Special issue articles: Educational policy and unintended consequences

Guest Editor: 

Abbie R. Strunc, Texas A&M University-Texarkana, USA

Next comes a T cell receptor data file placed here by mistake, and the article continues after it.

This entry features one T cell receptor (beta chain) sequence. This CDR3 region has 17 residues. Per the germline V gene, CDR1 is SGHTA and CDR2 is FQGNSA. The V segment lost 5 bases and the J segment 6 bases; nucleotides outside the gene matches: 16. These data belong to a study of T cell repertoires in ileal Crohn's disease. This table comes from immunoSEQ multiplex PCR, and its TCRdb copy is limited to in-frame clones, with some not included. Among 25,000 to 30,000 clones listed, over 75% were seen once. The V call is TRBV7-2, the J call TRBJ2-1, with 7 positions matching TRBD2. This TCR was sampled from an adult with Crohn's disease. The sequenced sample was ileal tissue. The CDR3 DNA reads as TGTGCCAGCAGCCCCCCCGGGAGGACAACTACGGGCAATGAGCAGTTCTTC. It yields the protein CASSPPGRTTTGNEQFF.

This special issue of Research in Educational Policy and Management examines the impact and unintended consequences of federal, state, and local educational policies. In the United States the policy making process claims to be a cyclical process which drives politicians, dictates policies drafted, and legislation ultimately passed. The process begins with the people bringing issues, ideas, and concerns to the attention of the news media, advocacy groups, grassroots organizations, or interest groups. Ideally these groups connect the concerns of the people to elected officials and/ or courts who respond by creating policies which address these concerns. This is an over-simplified ideal. The reality of policymaking is messy, partisan, and the results frequently fail to address the concerns of the public, or create more unintended consequences than solve problems. Public education is an area of concern most familiar with unintended consequences.

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